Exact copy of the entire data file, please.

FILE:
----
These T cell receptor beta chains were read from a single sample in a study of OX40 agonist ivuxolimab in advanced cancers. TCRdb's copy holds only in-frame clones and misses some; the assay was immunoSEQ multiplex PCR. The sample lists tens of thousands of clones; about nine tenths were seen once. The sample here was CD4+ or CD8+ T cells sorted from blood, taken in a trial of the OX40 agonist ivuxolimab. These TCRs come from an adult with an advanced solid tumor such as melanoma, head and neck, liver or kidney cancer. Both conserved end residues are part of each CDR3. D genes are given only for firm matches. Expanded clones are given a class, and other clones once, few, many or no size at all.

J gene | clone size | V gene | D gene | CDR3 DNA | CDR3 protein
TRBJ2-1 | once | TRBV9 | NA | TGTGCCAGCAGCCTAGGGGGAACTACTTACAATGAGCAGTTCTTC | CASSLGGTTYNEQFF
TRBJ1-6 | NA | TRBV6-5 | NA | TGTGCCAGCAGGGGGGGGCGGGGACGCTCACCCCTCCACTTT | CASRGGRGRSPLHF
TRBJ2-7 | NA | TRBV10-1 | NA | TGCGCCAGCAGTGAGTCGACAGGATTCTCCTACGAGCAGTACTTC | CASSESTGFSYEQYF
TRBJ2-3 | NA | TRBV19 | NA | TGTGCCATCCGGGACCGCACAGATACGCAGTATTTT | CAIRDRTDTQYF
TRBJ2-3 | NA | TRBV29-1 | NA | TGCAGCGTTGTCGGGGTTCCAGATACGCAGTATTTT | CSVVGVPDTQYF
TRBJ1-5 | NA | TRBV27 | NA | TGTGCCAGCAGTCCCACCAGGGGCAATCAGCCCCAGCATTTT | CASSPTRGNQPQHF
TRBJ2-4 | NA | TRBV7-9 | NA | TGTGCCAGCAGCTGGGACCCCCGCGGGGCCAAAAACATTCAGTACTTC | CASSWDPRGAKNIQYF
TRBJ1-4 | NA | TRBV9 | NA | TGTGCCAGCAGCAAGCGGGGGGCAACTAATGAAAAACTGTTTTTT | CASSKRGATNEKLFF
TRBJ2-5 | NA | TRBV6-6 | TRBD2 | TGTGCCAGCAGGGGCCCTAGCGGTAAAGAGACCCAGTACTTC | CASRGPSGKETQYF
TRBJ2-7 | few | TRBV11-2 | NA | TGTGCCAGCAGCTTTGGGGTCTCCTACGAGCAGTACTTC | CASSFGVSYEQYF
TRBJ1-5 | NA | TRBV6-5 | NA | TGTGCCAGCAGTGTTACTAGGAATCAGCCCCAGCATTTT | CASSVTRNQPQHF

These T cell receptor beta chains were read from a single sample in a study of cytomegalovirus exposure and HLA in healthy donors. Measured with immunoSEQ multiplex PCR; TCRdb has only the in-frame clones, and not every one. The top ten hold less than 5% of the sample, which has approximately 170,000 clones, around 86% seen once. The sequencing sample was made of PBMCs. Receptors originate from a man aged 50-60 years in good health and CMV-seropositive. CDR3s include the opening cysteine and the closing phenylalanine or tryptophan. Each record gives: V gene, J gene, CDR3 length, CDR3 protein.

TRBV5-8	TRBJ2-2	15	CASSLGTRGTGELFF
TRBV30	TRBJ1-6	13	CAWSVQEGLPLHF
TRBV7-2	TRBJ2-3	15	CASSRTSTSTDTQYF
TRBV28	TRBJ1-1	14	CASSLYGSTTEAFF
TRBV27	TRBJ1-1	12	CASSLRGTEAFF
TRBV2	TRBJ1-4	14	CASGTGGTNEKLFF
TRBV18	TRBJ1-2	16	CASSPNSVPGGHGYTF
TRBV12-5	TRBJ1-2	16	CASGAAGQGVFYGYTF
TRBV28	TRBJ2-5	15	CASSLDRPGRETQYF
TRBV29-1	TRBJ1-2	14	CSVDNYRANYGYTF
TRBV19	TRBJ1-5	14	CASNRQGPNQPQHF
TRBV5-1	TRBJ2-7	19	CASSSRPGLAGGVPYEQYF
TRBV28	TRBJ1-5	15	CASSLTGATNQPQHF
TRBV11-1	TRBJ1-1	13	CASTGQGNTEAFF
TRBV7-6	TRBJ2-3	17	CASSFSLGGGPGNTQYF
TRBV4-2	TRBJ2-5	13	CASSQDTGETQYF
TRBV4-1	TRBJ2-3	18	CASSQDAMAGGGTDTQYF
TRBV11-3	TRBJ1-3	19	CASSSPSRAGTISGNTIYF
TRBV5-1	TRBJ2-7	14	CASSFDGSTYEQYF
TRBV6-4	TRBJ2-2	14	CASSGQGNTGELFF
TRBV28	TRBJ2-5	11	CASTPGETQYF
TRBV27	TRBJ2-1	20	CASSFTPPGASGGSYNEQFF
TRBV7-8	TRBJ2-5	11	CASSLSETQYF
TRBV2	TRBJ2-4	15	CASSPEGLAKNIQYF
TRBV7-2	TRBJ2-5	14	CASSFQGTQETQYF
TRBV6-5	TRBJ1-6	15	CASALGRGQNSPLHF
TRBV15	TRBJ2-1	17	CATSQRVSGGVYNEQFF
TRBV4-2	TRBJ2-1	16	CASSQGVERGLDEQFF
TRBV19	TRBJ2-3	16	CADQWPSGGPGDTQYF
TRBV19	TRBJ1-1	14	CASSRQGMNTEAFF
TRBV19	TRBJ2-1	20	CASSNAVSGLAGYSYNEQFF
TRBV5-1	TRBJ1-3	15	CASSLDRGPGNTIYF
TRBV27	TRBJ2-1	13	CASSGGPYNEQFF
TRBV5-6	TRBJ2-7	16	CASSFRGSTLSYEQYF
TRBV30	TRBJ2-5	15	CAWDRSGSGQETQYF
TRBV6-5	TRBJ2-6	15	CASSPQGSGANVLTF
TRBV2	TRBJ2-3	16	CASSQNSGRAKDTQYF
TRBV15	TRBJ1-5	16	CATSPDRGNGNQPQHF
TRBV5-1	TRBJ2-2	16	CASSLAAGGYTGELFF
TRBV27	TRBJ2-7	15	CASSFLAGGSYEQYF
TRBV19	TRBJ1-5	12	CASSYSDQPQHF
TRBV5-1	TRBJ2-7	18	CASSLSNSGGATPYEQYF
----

These T cell receptor beta chains were read from a single sample in a study of OX40 agonist ivuxolimab in advanced cancers. TCRdb's copy holds only in-frame clones and misses some; the assay was immunoSEQ multiplex PCR. The sample lists tens of thousands of clones; about nine tenths were seen once. The sample here was CD4+ or CD8+ T cells sorted from blood, taken in a trial of the OX40 agonist ivuxolimab. These TCRs come from an adult with an advanced solid tumor such as melanoma, head and neck, liver or kidney cancer. Both conserved end residues are part of each CDR3. D genes are given only for firm matches. Expanded clones are given a class, and other clones once, few, many or no size at all.

J gene | clone size | V gene | D gene | CDR3 DNA | CDR3 protein
TRBJ2-1 | once | TRBV9 | NA | TGTGCCAGCAGCCTAGGGGGAACTACTTACAATGAGCAGTTCTTC | CASSLGGTTYNEQFF
TRBJ1-6 | NA | TRBV6-5 | NA | TGTGCCAGCAGGGGGGGGCGGGGACGCTCACCCCTCCACTTT | CASRGGRGRSPLHF
TRBJ2-7 | NA | TRBV10-1 | NA | TGCGCCAGCAGTGAGTCGACAGGATTCTCCTACGAGCAGTACTTC | CASSESTGFSYEQYF
TRBJ2-3 | NA | TRBV19 | NA | TGTGCCATCCGGGACCGCACAGATACGCAGTATTTT | CAIRDRTDTQYF
TRBJ2-3 | NA | TRBV29-1 | NA | TGCAGCGTTGTCGGGGTTCCAGATACGCAGTATTTT | CSVVGVPDTQYF
TRBJ1-5 | NA | TRBV27 | NA | TGTGCCAGCAGTCCCACCAGGGGCAATCAGCCCCAGCATTTT | CASSPTRGNQPQHF
TRBJ2-4 | NA | TRBV7-9 | NA | TGTGCCAGCAGCTGGGACCCCCGCGGGGCCAAAAACATTCAGTACTTC | CASSWDPRGAKNIQYF
TRBJ1-4 | NA | TRBV9 | NA | TGTGCCAGCAGCAAGCGGGGGGCAACTAATGAAAAACTGTTTTTT | CASSKRGATNEKLFF
TRBJ2-5 | NA | TRBV6-6 | TRBD2 | TGTGCCAGCAGGGGCCCTAGCGGTAAAGAGACCCAGTACTTC | CASRGPSGKETQYF
TRBJ2-7 | few | TRBV11-2 | NA | TGTGCCAGCAGCTTTGGGGTCTCCTACGAGCAGTACTTC | CASSFGVSYEQYF
TRBJ1-5 | NA | TRBV6-5 | NA | TGTGCCAGCAGTGTTACTAGGAATCAGCCCCAGCATTTT | CASSVTRNQPQHF

These T cell receptor beta chains were read from a single sample in a study of cytomegalovirus exposure and HLA in healthy donors. Measured with immunoSEQ multiplex PCR; TCRdb has only the in-frame clones, and not every one. The top ten hold less than 5% of the sample, which has approximately 170,000 clones, around 86% seen once. The sequencing sample was made of PBMCs. Receptors originate from a man aged 50-60 years in good health and CMV-seropositive. CDR3s include the opening cysteine and the closing phenylalanine or tryptophan. Each record gives: V gene, J gene, CDR3 length, CDR3 protein.

TRBV5-8	TRBJ2-2	15	CASSLGTRGTGELFF
TRBV30	TRBJ1-6	13	CAWSVQEGLPLHF
TRBV7-2	TRBJ2-3	15	CASSRTSTSTDTQYF
TRBV28	TRBJ1-1	14	CASSLYGSTTEAFF
TRBV27	TRBJ1-1	12	CASSLRGTEAFF
TRBV2	TRBJ1-4	14	CASGTGGTNEKLFF
TRBV18	TRBJ1-2	16	CASSPNSVPGGHGYTF
TRBV12-5	TRBJ1-2	16	CASGAAGQGVFYGYTF
TRBV28	TRBJ2-5	15	CASSLDRPGRETQYF
TRBV29-1	TRBJ1-2	14	CSVDNYRANYGYTF
TRBV19	TRBJ1-5	14	CASNRQGPNQPQHF
TRBV5-1	TRBJ2-7	19	CASSSRPGLAGGVPYEQYF
TRBV28	TRBJ1-5	15	CASSLTGATNQPQHF
TRBV11-1	TRBJ1-1	13	CASTGQGNTEAFF
TRBV7-6	TRBJ2-3	17	CASSFSLGGGPGNTQYF
TRBV4-2	TRBJ2-5	13	CASSQDTGETQYF
TRBV4-1	TRBJ2-3	18	CASSQDAMAGGGTDTQYF
TRBV11-3	TRBJ1-3	19	CASSSPSRAGTISGNTIYF
TRBV5-1	TRBJ2-7	14	CASSFDGSTYEQYF
TRBV6-4	TRBJ2-2	14	CASSGQGNTGELFF
TRBV28	TRBJ2-5	11	CASTPGETQYF
TRBV27	TRBJ2-1	20	CASSFTPPGASGGSYNEQFF
TRBV7-8	TRBJ2-5	11	CASSLSETQYF
TRBV2	TRBJ2-4	15	CASSPEGLAKNIQYF
TRBV7-2	TRBJ2-5	14	CASSFQGTQETQYF
TRBV6-5	TRBJ1-6	15	CASALGRGQNSPLHF
TRBV15	TRBJ2-1	17	CATSQRVSGGVYNEQFF
TRBV4-2	TRBJ2-1	16	CASSQGVERGLDEQFF
TRBV19	TRBJ2-3	16	CADQWPSGGPGDTQYF
TRBV19	TRBJ1-1	14	CASSRQGMNTEAFF
TRBV19	TRBJ2-1	20	CASSNAVSGLAGYSYNEQFF
TRBV5-1	TRBJ1-3	15	CASSLDRGPGNTIYF
TRBV27	TRBJ2-1	13	CASSGGPYNEQFF
TRBV5-6	TRBJ2-7	16	CASSFRGSTLSYEQYF
TRBV30	TRBJ2-5	15	CAWDRSGSGQETQYF
TRBV6-5	TRBJ2-6	15	CASSPQGSGANVLTF
TRBV2	TRBJ2-3	16	CASSQNSGRAKDTQYF
TRBV15	TRBJ1-5	16	CATSPDRGNGNQPQHF
TRBV5-1	TRBJ2-2	16	CASSLAAGGYTGELFF
TRBV27	TRBJ2-7	15	CASSFLAGGSYEQYF
TRBV19	TRBJ1-5	12	CASSYSDQPQHF
TRBV5-1	TRBJ2-7	18	CASSLSNSGGATPYEQYF